Everyone hates taxes right?! Especially anything resembling a tax on internet use. However, the tax we’ll be discussing here is a tax most ecommerce merchants will welcome. That is because the tax is imposed by the merchants, for the merchant’s own sanity!
Let us explain. What merchant here hasn’t been ever steady in using high quality developers and designers to keep their store sites up to date? And up to date doesn’t just mean a refresh here and there, but over a few year’s span, it could mean a huge difference in the site’s look and feel. But to maximize the investment in development and design, it’s a given that customers should at least be able to use the site. Well, shoppers who use IE7 to browse your slick new site are probably missing a lot. In fact, you’ve probably pulled your hair out over this very issue a number of times, because:
- Customers write in complaining that they can’t use your site.
- You have to go far beyond the extra mile to accommodate shoppers using IE7 (or any other outdated browsers).
- Extra design and development to address IE7 compatibility issues are costing your business way too much time and money.
What’s the solution? Well, IE7 obviously won’t change, so perhaps it’s time to turn to the customers to change. Begging won’t work. That’s been tried, and it’s not an effective persuasion tactic. However, something like charging shoppers taxes seem to get their attention every time. At this point you may feel we’re joking, and you’re bracing for the punchline or thinking in your head, This better be going somewhere.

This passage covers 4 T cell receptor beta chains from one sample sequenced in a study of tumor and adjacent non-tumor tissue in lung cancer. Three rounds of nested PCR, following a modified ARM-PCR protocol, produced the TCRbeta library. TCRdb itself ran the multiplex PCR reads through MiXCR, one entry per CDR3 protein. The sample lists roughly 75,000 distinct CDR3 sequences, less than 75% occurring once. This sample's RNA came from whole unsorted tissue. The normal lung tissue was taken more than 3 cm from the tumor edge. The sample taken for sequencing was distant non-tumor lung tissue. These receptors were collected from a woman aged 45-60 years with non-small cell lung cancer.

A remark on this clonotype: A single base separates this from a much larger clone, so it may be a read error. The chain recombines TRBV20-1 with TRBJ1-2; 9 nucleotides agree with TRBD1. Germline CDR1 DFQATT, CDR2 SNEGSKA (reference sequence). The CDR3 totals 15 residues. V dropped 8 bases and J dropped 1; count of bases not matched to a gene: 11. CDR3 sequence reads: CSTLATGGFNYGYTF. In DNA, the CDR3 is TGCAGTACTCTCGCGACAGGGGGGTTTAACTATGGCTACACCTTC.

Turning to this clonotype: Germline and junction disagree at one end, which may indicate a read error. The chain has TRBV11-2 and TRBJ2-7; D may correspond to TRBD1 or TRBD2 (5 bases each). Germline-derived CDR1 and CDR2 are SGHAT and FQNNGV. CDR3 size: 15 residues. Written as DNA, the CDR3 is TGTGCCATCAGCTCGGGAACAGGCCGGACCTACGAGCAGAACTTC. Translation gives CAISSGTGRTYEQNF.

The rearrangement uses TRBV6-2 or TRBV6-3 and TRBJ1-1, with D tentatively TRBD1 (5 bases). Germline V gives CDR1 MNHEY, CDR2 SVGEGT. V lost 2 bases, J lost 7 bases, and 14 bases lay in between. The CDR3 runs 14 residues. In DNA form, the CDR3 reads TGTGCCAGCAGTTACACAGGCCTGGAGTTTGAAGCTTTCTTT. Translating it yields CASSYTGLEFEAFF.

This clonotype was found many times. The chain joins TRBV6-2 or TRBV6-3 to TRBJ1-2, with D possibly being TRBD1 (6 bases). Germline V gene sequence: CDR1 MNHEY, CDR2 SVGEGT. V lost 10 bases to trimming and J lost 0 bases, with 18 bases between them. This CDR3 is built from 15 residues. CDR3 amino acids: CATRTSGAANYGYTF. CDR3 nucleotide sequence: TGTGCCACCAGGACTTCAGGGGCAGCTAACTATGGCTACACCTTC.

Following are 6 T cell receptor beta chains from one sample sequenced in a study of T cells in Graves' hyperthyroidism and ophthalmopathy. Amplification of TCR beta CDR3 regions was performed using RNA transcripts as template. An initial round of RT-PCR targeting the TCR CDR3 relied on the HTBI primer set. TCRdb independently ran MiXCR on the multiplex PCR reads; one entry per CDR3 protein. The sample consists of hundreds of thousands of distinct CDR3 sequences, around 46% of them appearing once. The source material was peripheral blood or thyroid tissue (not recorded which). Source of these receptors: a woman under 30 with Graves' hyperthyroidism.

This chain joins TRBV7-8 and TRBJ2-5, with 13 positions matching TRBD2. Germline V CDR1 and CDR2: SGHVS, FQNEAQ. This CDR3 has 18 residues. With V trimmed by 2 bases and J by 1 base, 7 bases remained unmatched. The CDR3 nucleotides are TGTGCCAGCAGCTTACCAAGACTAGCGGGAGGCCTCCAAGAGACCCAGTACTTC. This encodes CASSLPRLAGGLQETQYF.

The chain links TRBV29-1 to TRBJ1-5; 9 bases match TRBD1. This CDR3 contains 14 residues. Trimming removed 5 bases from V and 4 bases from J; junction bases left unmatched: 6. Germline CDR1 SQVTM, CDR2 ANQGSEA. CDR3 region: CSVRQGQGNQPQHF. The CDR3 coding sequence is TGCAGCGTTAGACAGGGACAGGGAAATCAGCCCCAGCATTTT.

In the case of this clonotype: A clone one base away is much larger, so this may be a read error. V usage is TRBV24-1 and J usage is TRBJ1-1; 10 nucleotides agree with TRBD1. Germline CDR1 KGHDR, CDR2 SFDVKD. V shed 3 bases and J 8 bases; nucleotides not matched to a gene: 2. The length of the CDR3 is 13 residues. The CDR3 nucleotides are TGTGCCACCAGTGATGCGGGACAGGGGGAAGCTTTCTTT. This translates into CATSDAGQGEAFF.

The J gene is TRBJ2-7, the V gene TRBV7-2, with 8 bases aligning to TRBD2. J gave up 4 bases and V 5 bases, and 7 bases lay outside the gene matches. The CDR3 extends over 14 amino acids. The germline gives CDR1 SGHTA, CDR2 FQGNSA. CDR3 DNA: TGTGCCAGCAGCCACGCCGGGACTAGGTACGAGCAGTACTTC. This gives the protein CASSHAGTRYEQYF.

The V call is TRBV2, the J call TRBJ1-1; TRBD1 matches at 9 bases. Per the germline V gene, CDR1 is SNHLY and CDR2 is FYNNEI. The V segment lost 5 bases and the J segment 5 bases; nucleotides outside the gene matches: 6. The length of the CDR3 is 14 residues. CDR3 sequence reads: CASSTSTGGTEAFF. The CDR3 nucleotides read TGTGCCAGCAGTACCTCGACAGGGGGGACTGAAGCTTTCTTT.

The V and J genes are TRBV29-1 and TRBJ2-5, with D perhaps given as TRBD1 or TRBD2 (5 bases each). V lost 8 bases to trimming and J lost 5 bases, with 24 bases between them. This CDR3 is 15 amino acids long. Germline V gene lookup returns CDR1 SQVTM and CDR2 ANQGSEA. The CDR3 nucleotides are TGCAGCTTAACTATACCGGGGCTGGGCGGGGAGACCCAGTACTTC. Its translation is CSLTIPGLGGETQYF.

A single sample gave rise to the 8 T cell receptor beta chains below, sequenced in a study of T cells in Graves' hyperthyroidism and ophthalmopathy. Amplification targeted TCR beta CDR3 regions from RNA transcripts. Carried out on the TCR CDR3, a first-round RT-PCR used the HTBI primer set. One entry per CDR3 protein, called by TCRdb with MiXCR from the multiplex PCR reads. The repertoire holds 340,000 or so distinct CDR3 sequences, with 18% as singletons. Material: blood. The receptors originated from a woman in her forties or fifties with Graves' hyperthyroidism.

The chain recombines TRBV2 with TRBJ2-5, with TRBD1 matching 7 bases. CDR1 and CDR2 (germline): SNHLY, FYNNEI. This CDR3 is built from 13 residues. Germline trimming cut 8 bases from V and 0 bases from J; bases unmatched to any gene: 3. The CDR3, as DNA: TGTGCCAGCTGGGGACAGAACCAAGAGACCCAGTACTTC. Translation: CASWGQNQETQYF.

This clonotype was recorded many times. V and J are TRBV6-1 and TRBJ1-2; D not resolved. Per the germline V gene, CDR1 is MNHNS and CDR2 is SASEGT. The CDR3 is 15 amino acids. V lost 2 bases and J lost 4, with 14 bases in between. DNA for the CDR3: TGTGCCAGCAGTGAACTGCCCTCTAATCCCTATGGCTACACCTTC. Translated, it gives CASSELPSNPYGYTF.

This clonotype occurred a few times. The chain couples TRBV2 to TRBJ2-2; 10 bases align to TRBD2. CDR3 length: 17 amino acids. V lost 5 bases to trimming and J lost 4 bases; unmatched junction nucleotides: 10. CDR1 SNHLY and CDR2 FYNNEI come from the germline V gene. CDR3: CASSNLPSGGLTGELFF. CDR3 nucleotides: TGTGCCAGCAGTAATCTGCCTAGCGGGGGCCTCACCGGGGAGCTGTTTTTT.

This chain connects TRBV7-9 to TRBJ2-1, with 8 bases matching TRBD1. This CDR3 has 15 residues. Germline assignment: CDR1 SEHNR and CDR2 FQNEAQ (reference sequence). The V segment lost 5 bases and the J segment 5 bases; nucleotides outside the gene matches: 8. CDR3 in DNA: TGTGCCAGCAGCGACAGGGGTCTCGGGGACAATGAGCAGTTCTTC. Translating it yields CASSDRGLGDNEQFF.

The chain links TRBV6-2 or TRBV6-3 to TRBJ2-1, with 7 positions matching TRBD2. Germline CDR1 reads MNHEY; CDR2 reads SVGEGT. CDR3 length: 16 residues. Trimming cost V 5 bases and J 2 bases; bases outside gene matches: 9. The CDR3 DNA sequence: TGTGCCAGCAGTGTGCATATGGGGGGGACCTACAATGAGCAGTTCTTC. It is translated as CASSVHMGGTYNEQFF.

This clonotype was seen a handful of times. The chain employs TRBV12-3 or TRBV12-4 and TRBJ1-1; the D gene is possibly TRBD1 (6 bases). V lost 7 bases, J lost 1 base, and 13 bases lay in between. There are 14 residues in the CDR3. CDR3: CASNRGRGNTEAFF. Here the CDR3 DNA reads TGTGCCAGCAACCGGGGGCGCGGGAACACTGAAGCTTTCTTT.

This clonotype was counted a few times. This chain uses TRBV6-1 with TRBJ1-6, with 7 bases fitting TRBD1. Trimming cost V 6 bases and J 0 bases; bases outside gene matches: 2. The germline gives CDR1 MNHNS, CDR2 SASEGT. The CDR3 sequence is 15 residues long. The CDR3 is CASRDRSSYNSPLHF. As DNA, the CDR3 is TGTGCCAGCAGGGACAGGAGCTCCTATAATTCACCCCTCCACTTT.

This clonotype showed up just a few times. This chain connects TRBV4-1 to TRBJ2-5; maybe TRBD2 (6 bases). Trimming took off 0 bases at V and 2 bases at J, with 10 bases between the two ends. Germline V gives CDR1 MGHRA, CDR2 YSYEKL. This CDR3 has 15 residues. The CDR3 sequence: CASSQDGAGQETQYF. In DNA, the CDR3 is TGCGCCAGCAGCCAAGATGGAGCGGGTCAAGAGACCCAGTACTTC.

Does Kogan.com ring a bell? This Aussie ecommerce juggernaut just put it’s foot down on shoppers using IE7 to browse it’s super sweet (and very modern, IE7 incompatible) store site. In a lighthearted, witty manner, Kogan.com suggests that shoppers use an updated browser or pay a special penalty tax. Likely, no shopper will ever pay the IE7 browser tax, but they will take a few minutes to shuffle browsers. Still don’t believe us? Here it is in full color below:
What do you think about this: Would you ever use this strategy to nudge your customers in the “right” direction?
A nod to Tech Guide for first flagging this case for discussion.